2015 Rio Texas Conference
The Rio Texas Annual Conference of the United Methodist Church held its first annual meeting at the American Bank Center in Corpus Christi from June 11-14. The conference dedicated the offerings from worship services, more than $13,000, to relief efforts for the spring floods that devastated victims in San Marcos, Wimberley, Blanco and other communities across the conference.
Approximately 1,500 voters, plus friends, family and other United Methodists, gathered to participate and witness the historic gathering. This is the first conference since the Southwest Texas Annual Conference and the Rio Grande Annual Conference voted to become the Rio Texas Conference in June of 2014. The Southwest Texas Conference and Rio Grande Conference became the Rio Texas Conference on January 1, 2015.
San Antonio Area Bishop James E. Dorff presided over the four-day meeting.
“The work of United Methodists has been alive and well in this region for well over 150 years. The names, the forms, the languages, the missional outposts (or churches as we now call them) and the annual conferences have all been in transition during these many years,” said Bishop Dorff. “This transitioning continues through the Rio Texas Annual Conference. In the midst of these transitions and this newness of life, one thing has held steady: our purpose. We have been here all these years to live out the biblical mandate to make disciples of Jesus Christ for the transformation of the world. As we gather for session number one, our task is the same. May we never lose sight of our calling. It is what has brought us this far, by God’s grace.”
He was joined by seven bishops for several worship services held at the Selena Auditorium in Corpus Christi. They all have strong ties to the former Rio Grande and Southwest Texas Conferences.
Bishop Robert C. Schnase of the Missouri Conference (former pastor of First United Methodist Church, McAllen) encouraged United Methodists to take action while acting as the new Rio Texas Conference.
“You’ve had the courage to take this step; now lead us. In this fast-growing part of the country, become leaders in starting new congregations,” Bishop Schnase said. “Become leaders in multicultural and bicultural ministry. Become the leaders in reaching young people. Become the leaders in social justice. We need you to do that for us.”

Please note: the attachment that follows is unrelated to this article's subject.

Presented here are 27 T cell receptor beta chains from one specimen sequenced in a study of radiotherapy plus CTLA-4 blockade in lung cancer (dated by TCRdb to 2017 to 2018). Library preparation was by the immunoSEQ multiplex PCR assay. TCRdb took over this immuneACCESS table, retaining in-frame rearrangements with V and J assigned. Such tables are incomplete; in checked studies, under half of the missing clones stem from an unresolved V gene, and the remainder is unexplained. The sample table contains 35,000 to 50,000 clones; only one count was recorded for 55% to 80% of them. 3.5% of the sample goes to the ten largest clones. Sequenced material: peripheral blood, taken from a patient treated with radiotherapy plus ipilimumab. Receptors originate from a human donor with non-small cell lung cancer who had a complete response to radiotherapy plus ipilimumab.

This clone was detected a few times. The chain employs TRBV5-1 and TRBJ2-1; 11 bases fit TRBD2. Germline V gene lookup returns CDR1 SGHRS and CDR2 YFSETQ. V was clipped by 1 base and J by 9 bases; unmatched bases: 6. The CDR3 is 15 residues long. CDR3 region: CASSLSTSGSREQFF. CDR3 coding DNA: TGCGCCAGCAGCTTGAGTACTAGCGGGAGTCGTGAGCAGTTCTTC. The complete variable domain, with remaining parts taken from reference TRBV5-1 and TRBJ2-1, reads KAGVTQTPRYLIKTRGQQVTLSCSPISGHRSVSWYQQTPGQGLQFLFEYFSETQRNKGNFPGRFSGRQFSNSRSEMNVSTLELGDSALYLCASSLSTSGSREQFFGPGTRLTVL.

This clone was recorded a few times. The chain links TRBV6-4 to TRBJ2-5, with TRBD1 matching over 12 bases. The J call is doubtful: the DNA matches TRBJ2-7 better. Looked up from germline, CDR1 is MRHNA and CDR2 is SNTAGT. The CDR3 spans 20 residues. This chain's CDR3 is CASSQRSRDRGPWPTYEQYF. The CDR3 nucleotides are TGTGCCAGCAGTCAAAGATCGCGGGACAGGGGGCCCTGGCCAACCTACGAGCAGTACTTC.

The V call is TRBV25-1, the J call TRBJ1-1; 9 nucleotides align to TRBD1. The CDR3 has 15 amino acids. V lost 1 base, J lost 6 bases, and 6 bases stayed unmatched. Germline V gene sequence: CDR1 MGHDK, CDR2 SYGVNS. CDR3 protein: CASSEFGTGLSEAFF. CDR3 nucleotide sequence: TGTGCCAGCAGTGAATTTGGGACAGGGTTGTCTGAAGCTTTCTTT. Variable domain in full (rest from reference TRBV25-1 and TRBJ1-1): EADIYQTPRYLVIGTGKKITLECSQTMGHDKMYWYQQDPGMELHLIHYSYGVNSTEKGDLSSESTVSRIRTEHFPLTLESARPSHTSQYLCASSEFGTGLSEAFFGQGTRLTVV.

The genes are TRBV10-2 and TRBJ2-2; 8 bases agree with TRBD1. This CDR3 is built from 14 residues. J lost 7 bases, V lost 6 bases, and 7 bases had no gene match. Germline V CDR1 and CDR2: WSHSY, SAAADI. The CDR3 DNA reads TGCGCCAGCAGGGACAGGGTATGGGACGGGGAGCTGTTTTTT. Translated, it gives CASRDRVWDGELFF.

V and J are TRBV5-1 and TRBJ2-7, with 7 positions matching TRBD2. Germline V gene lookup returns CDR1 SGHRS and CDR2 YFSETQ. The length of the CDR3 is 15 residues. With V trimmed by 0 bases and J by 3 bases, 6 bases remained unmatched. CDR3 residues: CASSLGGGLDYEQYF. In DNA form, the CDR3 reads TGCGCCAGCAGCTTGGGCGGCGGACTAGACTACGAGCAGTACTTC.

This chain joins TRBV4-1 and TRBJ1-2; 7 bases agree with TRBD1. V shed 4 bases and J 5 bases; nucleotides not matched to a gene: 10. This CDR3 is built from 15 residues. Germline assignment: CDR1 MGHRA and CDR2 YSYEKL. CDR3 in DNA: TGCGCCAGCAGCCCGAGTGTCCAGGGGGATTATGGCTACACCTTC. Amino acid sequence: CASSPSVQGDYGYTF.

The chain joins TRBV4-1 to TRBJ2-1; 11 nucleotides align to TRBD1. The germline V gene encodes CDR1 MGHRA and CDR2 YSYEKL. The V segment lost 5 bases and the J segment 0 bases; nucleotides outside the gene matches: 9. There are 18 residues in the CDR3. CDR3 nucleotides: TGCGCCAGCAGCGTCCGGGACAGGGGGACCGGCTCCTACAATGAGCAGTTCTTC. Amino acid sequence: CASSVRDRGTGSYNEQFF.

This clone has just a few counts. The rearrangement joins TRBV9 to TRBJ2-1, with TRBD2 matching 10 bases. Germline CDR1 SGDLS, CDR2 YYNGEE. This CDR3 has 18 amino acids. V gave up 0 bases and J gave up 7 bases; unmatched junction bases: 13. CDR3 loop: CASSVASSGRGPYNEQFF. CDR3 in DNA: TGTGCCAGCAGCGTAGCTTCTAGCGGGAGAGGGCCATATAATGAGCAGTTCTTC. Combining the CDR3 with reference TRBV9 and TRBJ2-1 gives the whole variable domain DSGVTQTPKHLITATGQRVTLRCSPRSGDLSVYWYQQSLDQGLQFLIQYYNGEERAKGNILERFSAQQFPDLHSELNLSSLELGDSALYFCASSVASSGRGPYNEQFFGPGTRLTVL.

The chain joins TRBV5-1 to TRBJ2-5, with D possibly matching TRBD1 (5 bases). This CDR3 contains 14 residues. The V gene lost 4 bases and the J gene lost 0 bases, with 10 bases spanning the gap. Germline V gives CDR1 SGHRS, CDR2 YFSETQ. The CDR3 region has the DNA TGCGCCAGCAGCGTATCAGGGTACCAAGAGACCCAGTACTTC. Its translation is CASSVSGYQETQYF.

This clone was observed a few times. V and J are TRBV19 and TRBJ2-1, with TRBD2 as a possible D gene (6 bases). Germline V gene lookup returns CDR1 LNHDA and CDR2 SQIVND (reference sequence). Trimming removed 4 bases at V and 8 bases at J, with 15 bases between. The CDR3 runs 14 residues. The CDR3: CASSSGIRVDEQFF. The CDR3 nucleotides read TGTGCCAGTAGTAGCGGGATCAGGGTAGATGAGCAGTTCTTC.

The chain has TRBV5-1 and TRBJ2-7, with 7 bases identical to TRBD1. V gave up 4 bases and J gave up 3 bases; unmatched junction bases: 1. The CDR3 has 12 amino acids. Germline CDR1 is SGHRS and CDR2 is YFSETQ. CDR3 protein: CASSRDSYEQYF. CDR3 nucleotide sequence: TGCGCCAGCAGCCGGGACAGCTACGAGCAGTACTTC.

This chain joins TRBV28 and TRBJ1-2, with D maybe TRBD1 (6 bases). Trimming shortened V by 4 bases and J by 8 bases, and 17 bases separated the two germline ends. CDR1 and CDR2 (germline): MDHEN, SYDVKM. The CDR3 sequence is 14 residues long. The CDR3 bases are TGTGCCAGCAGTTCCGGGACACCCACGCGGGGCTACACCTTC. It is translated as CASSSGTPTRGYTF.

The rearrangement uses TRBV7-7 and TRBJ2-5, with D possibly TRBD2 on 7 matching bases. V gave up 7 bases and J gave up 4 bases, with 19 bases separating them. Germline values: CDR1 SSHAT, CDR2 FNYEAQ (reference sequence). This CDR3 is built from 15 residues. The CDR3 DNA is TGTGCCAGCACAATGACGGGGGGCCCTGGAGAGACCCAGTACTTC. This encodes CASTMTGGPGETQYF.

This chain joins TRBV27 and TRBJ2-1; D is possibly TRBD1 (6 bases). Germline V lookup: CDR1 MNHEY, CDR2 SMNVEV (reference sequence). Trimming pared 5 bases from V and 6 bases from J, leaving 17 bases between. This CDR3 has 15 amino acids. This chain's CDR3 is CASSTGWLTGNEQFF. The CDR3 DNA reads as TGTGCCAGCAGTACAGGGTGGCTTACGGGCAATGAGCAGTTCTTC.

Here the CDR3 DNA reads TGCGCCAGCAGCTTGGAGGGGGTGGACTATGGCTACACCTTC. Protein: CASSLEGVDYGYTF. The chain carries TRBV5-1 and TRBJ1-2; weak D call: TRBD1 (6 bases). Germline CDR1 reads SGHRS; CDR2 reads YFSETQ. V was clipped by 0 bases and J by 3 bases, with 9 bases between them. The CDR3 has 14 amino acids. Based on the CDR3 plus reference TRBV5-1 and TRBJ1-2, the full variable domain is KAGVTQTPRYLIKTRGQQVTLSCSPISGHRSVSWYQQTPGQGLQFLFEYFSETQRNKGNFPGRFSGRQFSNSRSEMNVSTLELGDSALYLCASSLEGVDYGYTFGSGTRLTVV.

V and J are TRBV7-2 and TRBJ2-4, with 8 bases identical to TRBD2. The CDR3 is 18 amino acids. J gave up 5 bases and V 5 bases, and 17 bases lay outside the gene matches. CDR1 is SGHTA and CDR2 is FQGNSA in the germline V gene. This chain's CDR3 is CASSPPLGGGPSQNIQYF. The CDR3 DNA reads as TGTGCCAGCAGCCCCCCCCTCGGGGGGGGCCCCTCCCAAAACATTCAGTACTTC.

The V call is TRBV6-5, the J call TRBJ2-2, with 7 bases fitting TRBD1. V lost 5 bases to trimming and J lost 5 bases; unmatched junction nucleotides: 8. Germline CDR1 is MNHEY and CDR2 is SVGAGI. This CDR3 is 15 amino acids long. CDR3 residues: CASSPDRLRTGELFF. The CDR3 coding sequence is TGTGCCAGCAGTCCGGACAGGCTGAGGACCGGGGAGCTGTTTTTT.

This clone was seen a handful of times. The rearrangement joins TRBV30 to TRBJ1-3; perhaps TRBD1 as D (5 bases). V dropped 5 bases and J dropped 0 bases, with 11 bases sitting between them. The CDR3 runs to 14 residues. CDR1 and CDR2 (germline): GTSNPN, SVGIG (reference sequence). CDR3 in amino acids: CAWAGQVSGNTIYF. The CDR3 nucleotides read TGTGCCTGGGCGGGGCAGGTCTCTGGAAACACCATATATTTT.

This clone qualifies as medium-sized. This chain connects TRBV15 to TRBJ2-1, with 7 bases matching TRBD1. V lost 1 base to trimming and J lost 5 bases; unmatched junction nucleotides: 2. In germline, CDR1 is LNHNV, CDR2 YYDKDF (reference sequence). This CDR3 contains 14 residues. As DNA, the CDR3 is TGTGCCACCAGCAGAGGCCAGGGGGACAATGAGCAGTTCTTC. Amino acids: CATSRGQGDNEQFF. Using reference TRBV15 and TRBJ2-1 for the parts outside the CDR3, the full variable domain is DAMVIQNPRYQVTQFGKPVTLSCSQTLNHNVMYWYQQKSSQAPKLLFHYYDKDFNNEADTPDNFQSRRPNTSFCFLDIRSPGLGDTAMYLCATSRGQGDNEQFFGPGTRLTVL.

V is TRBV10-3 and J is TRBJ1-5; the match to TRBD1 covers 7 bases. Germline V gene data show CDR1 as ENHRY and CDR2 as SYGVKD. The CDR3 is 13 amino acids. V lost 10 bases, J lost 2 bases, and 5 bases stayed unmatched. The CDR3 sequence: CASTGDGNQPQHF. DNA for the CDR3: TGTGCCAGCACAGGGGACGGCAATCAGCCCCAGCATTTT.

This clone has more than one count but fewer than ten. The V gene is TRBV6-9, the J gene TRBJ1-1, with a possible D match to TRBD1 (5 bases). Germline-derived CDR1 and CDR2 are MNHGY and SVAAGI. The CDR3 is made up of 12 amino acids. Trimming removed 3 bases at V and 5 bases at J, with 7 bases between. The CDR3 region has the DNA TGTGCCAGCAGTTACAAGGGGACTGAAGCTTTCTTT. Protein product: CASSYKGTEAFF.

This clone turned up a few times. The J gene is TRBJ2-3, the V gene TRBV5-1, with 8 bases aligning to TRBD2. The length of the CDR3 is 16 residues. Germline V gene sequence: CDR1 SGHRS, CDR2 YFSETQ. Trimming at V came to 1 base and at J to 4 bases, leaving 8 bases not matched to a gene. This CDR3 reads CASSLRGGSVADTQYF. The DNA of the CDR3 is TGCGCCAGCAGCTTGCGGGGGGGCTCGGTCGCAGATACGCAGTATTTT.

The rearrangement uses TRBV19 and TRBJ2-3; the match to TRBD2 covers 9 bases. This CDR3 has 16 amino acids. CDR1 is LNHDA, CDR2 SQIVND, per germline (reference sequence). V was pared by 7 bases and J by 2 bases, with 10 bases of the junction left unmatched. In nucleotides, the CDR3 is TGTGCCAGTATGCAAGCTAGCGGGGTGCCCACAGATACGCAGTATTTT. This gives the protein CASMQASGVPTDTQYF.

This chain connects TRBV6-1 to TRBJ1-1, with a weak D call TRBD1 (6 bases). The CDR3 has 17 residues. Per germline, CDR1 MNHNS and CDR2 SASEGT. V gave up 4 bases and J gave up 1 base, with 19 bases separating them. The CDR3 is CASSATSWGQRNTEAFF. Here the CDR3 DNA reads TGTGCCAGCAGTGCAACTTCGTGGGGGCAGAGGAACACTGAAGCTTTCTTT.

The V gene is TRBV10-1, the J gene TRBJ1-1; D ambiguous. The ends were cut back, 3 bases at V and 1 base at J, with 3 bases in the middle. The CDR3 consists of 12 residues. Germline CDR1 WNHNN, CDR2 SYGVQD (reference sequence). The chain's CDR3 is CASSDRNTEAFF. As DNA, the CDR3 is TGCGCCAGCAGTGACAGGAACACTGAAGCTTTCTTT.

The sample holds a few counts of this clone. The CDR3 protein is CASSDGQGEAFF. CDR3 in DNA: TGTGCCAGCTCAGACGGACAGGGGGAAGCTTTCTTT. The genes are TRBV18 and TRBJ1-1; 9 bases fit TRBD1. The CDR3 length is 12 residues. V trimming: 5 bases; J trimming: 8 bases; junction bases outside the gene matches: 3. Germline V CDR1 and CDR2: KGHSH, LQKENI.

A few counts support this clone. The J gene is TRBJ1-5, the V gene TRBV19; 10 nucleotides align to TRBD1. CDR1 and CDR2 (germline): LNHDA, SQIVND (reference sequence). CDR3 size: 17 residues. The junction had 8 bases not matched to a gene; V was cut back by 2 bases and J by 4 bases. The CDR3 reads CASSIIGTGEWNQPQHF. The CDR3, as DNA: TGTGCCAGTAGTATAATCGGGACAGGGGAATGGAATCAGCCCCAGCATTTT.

Worship was at the heart of the gathering. Bishop Minerva Carcaño of the California-Pacific Conference (former pastor in the Rio Grande Conference) preached at the traditional Memorial Service and Bishop J. Michael Lowry of the Central Texas Conference (former pastor of University United Methodist Church, San Antonio) shared the word at the service of Baptismal Renewal.
Bishop Joel Martinez of the former Rio Grande and Southwest Texas Conferences joined Bishop Dorff in presiding over the ordination of the first deacons and elders ordained in the Rio Texas Conference.
Four Areas of Focus
During the business sessions, delegates listened to presentations from the new Rio Texas Mission Vitality Center. Under the leadership of executive director, Ruben Saenz, the Mission Vitality Center seeks to equip Rio Texas churches to reach the mission field to make disciples of Jesus Christ for the transformation of the world. Per the design of the new annual conference structure, the missional work of the conference focuses on providing churches with the tools they need for creating vital congregations, uniting people, transforming communities and developing leaders. This is Rio Texas’ approach to engaging our local churches in our denominational efforts to engage in ministry with the poor, improve global health, develop principled Christian leaders and create new and renewed congregations.
Specifically, delegates were introduced to a new disciple making initiative with leadership from Phil Maynard. They also learned about a new emphasis on cultural competency that will facilitate us working together across race, gender, age and socioeconomic background. Interns and leaders from were also on hand to feature the great work of the newly created Project Transformation, Rio Texas, an outreach ministry that focuses on connecting churches, college-aged adults and children to improve literacy among at risk children.
Even though the former Southwest Texas and Rio Grande annual conferences elected their delegates separately, they will be seated as one at both conferences; General Conference in May in Portland, Oregon, and the South Central Jurisdictional Conference in July in Wichita, Kansas.
Nine elders and three deacons were ordained with an average age of 49.
Current membership as of January 1, 2015: 123,442
Average worship attendance: 47,446
Church school attendance: 16,899
Due to the fact that the Rio Texas Annual Conference came into being on January 1 of 2015, statistics for previous years are not available.
— The Rev. Will Rice, director of communications and media in the Rio Texas Conference